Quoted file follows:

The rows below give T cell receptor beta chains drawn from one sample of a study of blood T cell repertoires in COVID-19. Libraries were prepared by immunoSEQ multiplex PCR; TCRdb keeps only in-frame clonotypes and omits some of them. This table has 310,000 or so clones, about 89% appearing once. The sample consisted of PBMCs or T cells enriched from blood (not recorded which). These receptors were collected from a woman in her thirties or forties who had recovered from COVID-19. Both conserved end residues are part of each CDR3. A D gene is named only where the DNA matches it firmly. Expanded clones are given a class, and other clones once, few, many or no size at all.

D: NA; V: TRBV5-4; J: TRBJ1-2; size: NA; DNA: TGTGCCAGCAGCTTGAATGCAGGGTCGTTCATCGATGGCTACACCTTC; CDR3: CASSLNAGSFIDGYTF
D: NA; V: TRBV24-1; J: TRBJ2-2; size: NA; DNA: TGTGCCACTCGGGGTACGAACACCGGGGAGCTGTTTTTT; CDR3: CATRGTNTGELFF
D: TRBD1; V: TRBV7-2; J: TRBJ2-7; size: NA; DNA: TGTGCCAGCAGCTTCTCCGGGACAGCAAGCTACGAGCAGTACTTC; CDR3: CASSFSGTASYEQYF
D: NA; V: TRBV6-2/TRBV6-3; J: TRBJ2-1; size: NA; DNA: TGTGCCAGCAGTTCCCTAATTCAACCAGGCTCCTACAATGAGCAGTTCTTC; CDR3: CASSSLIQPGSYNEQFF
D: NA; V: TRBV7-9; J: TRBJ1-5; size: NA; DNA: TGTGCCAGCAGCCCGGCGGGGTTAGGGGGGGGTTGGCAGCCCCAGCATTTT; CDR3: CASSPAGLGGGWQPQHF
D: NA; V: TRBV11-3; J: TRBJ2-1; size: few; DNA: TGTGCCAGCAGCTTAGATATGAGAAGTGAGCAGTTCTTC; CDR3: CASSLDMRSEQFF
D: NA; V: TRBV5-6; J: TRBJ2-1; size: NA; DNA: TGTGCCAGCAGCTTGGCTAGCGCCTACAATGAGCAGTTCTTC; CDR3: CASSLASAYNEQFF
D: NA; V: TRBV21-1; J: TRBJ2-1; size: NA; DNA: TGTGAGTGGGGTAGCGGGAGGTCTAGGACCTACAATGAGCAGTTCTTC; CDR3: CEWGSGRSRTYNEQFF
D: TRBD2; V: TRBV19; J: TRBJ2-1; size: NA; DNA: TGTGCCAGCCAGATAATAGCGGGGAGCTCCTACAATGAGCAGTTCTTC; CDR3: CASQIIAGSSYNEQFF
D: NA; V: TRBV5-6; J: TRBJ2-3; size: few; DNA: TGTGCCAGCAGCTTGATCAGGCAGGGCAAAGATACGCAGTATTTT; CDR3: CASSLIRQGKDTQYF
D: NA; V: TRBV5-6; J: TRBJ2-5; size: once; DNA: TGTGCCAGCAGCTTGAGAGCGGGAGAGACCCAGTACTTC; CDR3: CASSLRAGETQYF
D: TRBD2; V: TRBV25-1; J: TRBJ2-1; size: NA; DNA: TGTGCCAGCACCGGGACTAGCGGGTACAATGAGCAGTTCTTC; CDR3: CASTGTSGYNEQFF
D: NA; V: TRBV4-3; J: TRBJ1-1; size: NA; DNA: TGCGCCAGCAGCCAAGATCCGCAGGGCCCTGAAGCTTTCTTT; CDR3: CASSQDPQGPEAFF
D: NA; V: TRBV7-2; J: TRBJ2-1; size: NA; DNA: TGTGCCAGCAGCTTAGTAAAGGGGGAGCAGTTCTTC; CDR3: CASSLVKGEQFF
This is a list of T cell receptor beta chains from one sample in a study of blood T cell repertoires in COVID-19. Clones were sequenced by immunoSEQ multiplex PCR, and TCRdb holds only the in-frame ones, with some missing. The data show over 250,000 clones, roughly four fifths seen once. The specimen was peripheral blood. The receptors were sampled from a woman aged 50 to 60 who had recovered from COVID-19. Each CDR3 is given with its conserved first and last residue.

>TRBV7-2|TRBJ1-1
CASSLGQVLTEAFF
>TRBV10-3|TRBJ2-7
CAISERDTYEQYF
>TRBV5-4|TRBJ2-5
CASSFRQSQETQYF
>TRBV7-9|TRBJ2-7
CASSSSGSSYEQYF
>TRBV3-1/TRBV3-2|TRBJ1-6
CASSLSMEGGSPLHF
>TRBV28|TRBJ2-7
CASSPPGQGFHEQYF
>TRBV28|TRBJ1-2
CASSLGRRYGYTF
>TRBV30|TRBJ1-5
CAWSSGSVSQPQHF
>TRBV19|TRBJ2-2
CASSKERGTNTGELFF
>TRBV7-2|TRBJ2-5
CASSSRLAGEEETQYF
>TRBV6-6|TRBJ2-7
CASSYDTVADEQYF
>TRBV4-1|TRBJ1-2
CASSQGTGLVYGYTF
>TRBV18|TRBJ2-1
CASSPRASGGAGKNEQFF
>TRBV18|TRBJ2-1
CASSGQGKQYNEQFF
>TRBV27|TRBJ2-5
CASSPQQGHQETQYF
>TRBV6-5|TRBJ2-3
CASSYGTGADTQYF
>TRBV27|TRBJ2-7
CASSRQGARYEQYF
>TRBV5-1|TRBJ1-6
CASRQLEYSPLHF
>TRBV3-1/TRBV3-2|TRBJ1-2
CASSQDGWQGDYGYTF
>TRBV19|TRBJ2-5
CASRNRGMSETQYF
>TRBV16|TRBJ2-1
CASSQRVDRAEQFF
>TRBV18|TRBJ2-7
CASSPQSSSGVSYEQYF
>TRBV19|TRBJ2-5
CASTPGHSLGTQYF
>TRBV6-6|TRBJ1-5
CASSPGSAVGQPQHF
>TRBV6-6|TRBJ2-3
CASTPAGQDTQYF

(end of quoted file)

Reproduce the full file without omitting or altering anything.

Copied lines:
The rows below give T cell receptor beta chains drawn from one sample of a study of blood T cell repertoires in COVID-19. Libraries were prepared by immunoSEQ multiplex PCR; TCRdb keeps only in-frame clonotypes and omits some of them. This table has 310,000 or so clones, about 89% appearing once. The sample consisted of PBMCs or T cells enriched from blood (not recorded which). These receptors were collected from a woman in her thirties or forties who had recovered from COVID-19. Both conserved end residues are part of each CDR3. A D gene is named only where the DNA matches it firmly. Expanded clones are given a class, and other clones once, few, many or no size at all.

D: NA; V: TRBV5-4; J: TRBJ1-2; size: NA; DNA: TGTGCCAGCAGCTTGAATGCAGGGTCGTTCATCGATGGCTACACCTTC; CDR3: CASSLNAGSFIDGYTF
D: NA; V: TRBV24-1; J: TRBJ2-2; size: NA; DNA: TGTGCCACTCGGGGTACGAACACCGGGGAGCTGTTTTTT; CDR3: CATRGTNTGELFF
D: TRBD1; V: TRBV7-2; J: TRBJ2-7; size: NA; DNA: TGTGCCAGCAGCTTCTCCGGGACAGCAAGCTACGAGCAGTACTTC; CDR3: CASSFSGTASYEQYF
D: NA; V: TRBV6-2/TRBV6-3; J: TRBJ2-1; size: NA; DNA: TGTGCCAGCAGTTCCCTAATTCAACCAGGCTCCTACAATGAGCAGTTCTTC; CDR3: CASSSLIQPGSYNEQFF
D: NA; V: TRBV7-9; J: TRBJ1-5; size: NA; DNA: TGTGCCAGCAGCCCGGCGGGGTTAGGGGGGGGTTGGCAGCCCCAGCATTTT; CDR3: CASSPAGLGGGWQPQHF
D: NA; V: TRBV11-3; J: TRBJ2-1; size: few; DNA: TGTGCCAGCAGCTTAGATATGAGAAGTGAGCAGTTCTTC; CDR3: CASSLDMRSEQFF
D: NA; V: TRBV5-6; J: TRBJ2-1; size: NA; DNA: TGTGCCAGCAGCTTGGCTAGCGCCTACAATGAGCAGTTCTTC; CDR3: CASSLASAYNEQFF
D: NA; V: TRBV21-1; J: TRBJ2-1; size: NA; DNA: TGTGAGTGGGGTAGCGGGAGGTCTAGGACCTACAATGAGCAGTTCTTC; CDR3: CEWGSGRSRTYNEQFF
D: TRBD2; V: TRBV19; J: TRBJ2-1; size: NA; DNA: TGTGCCAGCCAGATAATAGCGGGGAGCTCCTACAATGAGCAGTTCTTC; CDR3: CASQIIAGSSYNEQFF
D: NA; V: TRBV5-6; J: TRBJ2-3; size: few; DNA: TGTGCCAGCAGCTTGATCAGGCAGGGCAAAGATACGCAGTATTTT; CDR3: CASSLIRQGKDTQYF
D: NA; V: TRBV5-6; J: TRBJ2-5; size: once; DNA: TGTGCCAGCAGCTTGAGAGCGGGAGAGACCCAGTACTTC; CDR3: CASSLRAGETQYF
D: TRBD2; V: TRBV25-1; J: TRBJ2-1; size: NA; DNA: TGTGCCAGCACCGGGACTAGCGGGTACAATGAGCAGTTCTTC; CDR3: CASTGTSGYNEQFF
D: NA; V: TRBV4-3; J: TRBJ1-1; size: NA; DNA: TGCGCCAGCAGCCAAGATCCGCAGGGCCCTGAAGCTTTCTTT; CDR3: CASSQDPQGPEAFF
D: NA; V: TRBV7-2; J: TRBJ2-1; size: NA; DNA: TGTGCCAGCAGCTTAGTAAAGGGGGAGCAGTTCTTC; CDR3: CASSLVKGEQFF
This is a list of T cell receptor beta chains from one sample in a study of blood T cell repertoires in COVID-19. Clones were sequenced by immunoSEQ multiplex PCR, and TCRdb holds only the in-frame ones, with some missing. The data show over 250,000 clones, roughly four fifths seen once. The specimen was peripheral blood. The receptors were sampled from a woman aged 50 to 60 who had recovered from COVID-19. Each CDR3 is given with its conserved first and last residue.

>TRBV7-2|TRBJ1-1
CASSLGQVLTEAFF
>TRBV10-3|TRBJ2-7
CAISERDTYEQYF
>TRBV5-4|TRBJ2-5
CASSFRQSQETQYF
>TRBV7-9|TRBJ2-7
CASSSSGSSYEQYF
>TRBV3-1/TRBV3-2|TRBJ1-6
CASSLSMEGGSPLHF
>TRBV28|TRBJ2-7
CASSPPGQGFHEQYF
>TRBV28|TRBJ1-2
CASSLGRRYGYTF
>TRBV30|TRBJ1-5
CAWSSGSVSQPQHF
>TRBV19|TRBJ2-2
CASSKERGTNTGELFF
>TRBV7-2|TRBJ2-5
CASSSRLAGEEETQYF
>TRBV6-6|TRBJ2-7
CASSYDTVADEQYF
>TRBV4-1|TRBJ1-2
CASSQGTGLVYGYTF
>TRBV18|TRBJ2-1
CASSPRASGGAGKNEQFF
>TRBV18|TRBJ2-1
CASSGQGKQYNEQFF
>TRBV27|TRBJ2-5
CASSPQQGHQETQYF
>TRBV6-5|TRBJ2-3
CASSYGTGADTQYF
>TRBV27|TRBJ2-7
CASSRQGARYEQYF
>TRBV5-1|TRBJ1-6
CASRQLEYSPLHF
>TRBV3-1/TRBV3-2|TRBJ1-2
CASSQDGWQGDYGYTF
>TRBV19|TRBJ2-5
CASRNRGMSETQYF
>TRBV16|TRBJ2-1
CASSQRVDRAEQFF
>TRBV18|TRBJ2-7
CASSPQSSSGVSYEQYF
>TRBV19|TRBJ2-5
CASTPGHSLGTQYF
>TRBV6-6|TRBJ1-5
CASSPGSAVGQPQHF
>TRBV6-6|TRBJ2-3
CASTPAGQDTQYF